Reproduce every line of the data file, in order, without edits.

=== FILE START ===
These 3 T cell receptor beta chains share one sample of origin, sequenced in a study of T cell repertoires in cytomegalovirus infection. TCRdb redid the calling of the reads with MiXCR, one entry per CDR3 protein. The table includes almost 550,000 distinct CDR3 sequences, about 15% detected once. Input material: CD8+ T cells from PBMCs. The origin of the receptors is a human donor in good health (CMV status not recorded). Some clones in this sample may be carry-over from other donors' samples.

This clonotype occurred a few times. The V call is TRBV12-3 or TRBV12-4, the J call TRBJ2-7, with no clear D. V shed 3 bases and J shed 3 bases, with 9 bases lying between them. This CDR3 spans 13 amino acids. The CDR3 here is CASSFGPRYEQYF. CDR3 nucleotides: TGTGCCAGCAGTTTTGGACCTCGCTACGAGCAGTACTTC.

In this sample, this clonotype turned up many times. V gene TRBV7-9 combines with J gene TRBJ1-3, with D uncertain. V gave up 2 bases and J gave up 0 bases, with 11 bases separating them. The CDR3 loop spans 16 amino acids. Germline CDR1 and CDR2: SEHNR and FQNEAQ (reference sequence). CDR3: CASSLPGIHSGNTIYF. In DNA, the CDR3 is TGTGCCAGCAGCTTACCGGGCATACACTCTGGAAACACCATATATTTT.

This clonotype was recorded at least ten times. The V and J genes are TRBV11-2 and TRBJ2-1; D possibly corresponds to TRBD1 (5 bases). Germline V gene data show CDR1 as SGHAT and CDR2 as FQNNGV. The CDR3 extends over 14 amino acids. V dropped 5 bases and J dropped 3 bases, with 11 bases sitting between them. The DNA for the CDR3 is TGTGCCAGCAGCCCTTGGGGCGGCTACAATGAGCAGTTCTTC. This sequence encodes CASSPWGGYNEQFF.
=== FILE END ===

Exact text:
These 3 T cell receptor beta chains share one sample of origin, sequenced in a study of T cell repertoires in cytomegalovirus infection. TCRdb redid the calling of the reads with MiXCR, one entry per CDR3 protein. The table includes almost 550,000 distinct CDR3 sequences, about 15% detected once. Input material: CD8+ T cells from PBMCs. The origin of the receptors is a human donor in good health (CMV status not recorded). Some clones in this sample may be carry-over from other donors' samples.

This clonotype occurred a few times. The V call is TRBV12-3 or TRBV12-4, the J call TRBJ2-7, with no clear D. V shed 3 bases and J shed 3 bases, with 9 bases lying between them. This CDR3 spans 13 amino acids. The CDR3 here is CASSFGPRYEQYF. CDR3 nucleotides: TGTGCCAGCAGTTTTGGACCTCGCTACGAGCAGTACTTC.

In this sample, this clonotype turned up many times. V gene TRBV7-9 combines with J gene TRBJ1-3, with D uncertain. V gave up 2 bases and J gave up 0 bases, with 11 bases separating them. The CDR3 loop spans 16 amino acids. Germline CDR1 and CDR2: SEHNR and FQNEAQ (reference sequence). CDR3: CASSLPGIHSGNTIYF. In DNA, the CDR3 is TGTGCCAGCAGCTTACCGGGCATACACTCTGGAAACACCATATATTTT.

This clonotype was recorded at least ten times. The V and J genes are TRBV11-2 and TRBJ2-1; D possibly corresponds to TRBD1 (5 bases). Germline V gene data show CDR1 as SGHAT and CDR2 as FQNNGV. The CDR3 extends over 14 amino acids. V dropped 5 bases and J dropped 3 bases, with 11 bases sitting between them. The DNA for the CDR3 is TGTGCCAGCAGCCCTTGGGGCGGCTACAATGAGCAGTTCTTC. This sequence encodes CASSPWGGYNEQFF.